There are two dynasties with the name of Kalachuri who had a secession of dynasties from the 10th-12th century AD, one ruling over areas in Central India (west Madhya Pradesh and Rajasthan ) and were called Chedi or Haihaya (Heyheya) (northern branch) and the other southern Kalachuri who ruled over parts of Karnataka. They are disparately placed in time and space. Apart from the dynastic name and perhaps a belief in common ancestry, there is little in known sources to connect them.
The Kalachuri kings were called the Kalachuris of Chedi or Chedis. They established their kingdom in Madhya Pradesh with their capital at Tripuri near Jablapur. Kokalla I was the founder of the dynasty. The Chedis had to face the rulers of Kannauj and Malwa, the Chalukyas and Rashtrakutas. They also had to defend their territory against the Palas and rulers of Kalinga. One of the most important rulers of Kalachuri dynasty was Gangeyadeva. He tried to make the Chedis the paramount power of Northern India. He was succeeded by his son Karandeva. The Kalachuris dynasty declined by 1181 AD.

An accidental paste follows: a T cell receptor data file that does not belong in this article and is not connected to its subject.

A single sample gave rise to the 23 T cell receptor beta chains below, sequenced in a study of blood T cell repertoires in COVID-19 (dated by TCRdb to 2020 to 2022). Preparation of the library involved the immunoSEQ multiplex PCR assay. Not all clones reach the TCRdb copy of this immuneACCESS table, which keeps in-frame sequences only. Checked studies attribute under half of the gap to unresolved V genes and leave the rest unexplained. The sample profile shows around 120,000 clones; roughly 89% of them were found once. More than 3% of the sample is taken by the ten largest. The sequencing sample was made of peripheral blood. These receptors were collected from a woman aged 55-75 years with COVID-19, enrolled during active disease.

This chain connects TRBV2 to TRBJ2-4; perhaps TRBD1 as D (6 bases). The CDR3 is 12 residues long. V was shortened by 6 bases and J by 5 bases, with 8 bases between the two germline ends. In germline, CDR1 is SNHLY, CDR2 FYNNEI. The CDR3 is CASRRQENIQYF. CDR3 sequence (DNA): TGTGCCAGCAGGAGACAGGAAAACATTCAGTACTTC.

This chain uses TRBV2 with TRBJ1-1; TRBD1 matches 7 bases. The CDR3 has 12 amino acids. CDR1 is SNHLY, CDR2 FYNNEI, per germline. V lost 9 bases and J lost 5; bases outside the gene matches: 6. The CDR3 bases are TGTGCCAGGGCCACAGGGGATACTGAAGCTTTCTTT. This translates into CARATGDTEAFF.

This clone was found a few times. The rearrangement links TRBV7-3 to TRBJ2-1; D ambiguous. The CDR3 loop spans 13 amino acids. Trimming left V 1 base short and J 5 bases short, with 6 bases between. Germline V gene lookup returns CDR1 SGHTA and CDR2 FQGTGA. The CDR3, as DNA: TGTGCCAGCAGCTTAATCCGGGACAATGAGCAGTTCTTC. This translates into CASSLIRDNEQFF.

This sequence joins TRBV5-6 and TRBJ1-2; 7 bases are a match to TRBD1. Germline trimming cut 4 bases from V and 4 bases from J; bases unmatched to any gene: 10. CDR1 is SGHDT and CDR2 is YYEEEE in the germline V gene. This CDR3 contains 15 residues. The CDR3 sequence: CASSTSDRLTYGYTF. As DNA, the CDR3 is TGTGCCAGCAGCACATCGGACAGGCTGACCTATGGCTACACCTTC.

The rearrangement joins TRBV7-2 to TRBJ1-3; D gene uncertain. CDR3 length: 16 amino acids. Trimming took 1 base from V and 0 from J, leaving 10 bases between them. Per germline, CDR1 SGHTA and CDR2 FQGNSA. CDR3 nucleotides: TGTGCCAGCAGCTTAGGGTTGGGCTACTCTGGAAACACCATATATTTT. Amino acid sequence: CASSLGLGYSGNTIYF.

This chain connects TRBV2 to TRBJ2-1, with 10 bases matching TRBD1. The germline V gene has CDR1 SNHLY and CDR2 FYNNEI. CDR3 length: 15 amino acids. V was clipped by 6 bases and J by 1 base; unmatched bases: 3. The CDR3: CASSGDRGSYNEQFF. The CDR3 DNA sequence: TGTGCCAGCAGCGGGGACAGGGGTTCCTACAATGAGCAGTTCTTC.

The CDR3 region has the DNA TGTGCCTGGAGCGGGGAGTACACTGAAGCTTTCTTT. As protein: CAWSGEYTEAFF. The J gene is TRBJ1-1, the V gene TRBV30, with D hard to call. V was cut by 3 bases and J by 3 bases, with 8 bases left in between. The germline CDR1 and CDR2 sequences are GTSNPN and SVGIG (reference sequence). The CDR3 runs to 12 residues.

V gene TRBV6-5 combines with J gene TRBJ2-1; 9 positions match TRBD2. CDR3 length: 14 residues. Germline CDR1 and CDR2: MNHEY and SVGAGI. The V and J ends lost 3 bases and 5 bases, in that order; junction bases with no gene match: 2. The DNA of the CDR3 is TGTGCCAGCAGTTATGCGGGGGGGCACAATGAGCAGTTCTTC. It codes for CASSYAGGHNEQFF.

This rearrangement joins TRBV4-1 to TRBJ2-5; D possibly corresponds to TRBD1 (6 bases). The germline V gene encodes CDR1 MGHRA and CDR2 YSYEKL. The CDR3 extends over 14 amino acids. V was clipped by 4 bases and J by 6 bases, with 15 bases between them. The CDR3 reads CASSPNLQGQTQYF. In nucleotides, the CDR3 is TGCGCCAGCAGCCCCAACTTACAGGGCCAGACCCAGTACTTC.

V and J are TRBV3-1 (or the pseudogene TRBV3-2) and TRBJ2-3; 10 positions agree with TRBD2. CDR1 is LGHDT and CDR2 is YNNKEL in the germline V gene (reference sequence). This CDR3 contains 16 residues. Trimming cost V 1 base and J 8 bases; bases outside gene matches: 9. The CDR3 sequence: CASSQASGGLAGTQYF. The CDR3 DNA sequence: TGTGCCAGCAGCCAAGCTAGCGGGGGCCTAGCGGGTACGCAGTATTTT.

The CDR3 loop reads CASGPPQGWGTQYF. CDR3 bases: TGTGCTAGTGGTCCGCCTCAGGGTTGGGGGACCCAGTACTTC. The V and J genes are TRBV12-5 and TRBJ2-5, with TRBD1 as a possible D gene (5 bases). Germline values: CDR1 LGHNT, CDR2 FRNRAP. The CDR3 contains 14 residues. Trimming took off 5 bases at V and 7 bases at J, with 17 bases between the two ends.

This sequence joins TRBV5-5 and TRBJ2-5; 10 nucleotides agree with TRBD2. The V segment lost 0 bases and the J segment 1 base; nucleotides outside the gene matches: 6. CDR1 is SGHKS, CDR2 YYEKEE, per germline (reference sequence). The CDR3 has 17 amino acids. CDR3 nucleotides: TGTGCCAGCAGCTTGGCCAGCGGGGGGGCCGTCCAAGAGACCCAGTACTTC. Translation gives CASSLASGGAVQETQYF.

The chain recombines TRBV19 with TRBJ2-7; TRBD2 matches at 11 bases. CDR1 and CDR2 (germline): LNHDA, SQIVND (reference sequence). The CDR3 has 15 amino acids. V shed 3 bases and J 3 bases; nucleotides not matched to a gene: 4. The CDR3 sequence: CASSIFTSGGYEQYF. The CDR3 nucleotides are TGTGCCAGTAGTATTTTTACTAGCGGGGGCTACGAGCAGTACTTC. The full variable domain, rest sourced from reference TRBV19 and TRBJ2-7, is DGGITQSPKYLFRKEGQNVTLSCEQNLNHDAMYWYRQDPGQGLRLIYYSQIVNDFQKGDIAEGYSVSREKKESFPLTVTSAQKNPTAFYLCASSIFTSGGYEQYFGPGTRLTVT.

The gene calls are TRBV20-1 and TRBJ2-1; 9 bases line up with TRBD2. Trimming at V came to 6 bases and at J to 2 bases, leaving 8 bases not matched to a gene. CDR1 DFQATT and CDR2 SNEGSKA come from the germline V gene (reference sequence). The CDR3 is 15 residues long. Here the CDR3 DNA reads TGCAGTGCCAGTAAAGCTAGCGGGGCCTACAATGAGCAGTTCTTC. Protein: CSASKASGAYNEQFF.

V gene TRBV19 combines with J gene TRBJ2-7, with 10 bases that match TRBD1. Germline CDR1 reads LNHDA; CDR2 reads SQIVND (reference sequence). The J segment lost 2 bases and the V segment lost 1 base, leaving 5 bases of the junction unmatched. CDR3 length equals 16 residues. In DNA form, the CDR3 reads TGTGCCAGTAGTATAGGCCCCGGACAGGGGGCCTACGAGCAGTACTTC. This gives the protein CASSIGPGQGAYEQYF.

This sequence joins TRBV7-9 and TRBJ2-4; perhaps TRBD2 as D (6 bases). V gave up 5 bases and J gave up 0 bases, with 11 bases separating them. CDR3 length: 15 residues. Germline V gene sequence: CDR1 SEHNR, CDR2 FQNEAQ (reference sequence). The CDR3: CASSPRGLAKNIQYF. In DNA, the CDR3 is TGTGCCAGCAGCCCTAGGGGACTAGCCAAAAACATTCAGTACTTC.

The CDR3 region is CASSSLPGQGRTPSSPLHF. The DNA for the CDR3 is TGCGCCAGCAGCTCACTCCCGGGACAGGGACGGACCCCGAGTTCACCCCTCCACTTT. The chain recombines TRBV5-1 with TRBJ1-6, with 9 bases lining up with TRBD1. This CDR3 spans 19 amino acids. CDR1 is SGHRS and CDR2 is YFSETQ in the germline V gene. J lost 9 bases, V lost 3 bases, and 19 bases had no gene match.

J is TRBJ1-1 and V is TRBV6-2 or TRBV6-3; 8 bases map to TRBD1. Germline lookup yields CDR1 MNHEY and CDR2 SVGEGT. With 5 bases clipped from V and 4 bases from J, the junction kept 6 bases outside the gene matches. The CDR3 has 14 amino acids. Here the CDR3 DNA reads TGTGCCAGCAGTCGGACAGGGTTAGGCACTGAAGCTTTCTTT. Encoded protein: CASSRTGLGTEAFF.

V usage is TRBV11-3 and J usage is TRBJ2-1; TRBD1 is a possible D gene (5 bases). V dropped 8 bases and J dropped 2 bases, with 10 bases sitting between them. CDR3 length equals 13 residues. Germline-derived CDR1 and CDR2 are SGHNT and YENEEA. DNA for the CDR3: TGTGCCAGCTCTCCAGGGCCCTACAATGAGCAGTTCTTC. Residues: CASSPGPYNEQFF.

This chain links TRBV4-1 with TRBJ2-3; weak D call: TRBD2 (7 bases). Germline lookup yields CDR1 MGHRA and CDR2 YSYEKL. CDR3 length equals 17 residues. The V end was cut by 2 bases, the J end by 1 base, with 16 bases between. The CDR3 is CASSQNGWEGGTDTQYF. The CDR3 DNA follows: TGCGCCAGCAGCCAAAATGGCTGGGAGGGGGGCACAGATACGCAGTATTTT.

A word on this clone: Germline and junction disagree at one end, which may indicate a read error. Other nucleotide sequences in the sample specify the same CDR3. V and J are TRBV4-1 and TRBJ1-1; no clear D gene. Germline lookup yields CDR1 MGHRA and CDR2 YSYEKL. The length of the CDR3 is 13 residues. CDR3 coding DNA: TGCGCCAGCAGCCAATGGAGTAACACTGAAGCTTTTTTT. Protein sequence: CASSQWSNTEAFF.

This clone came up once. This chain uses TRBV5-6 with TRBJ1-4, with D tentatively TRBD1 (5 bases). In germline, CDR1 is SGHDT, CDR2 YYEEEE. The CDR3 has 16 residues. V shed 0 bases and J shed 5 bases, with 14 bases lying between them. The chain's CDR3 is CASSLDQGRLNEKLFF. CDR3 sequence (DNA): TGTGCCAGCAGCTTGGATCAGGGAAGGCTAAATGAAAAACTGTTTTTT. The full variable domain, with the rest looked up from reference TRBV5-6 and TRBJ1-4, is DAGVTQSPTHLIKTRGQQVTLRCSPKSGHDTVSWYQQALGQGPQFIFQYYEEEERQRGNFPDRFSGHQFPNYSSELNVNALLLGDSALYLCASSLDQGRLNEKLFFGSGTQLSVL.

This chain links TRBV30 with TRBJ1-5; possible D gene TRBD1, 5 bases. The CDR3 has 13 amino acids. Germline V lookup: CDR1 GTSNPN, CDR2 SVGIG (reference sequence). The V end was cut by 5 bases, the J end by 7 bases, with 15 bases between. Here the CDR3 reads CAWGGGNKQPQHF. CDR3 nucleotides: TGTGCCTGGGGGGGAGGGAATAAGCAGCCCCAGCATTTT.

Kalachuri Dynasty- The Kalachuris, who overthrew and took the place of the Chalukyas of Kalyana in the early part of the twelfth century, had a relatively short but stormy rule. The period threw up two striking personalities: An energetic, if somewhat wicked, adventurer who flouted the authority of his Chalukya master and achieved the Kalachuri independence - Bijjala. Another figure of eminence was Basaveshvara who marshaled a virile, revolutionary movement of religious and social reform, which goes by the name of Virasaiva Movement.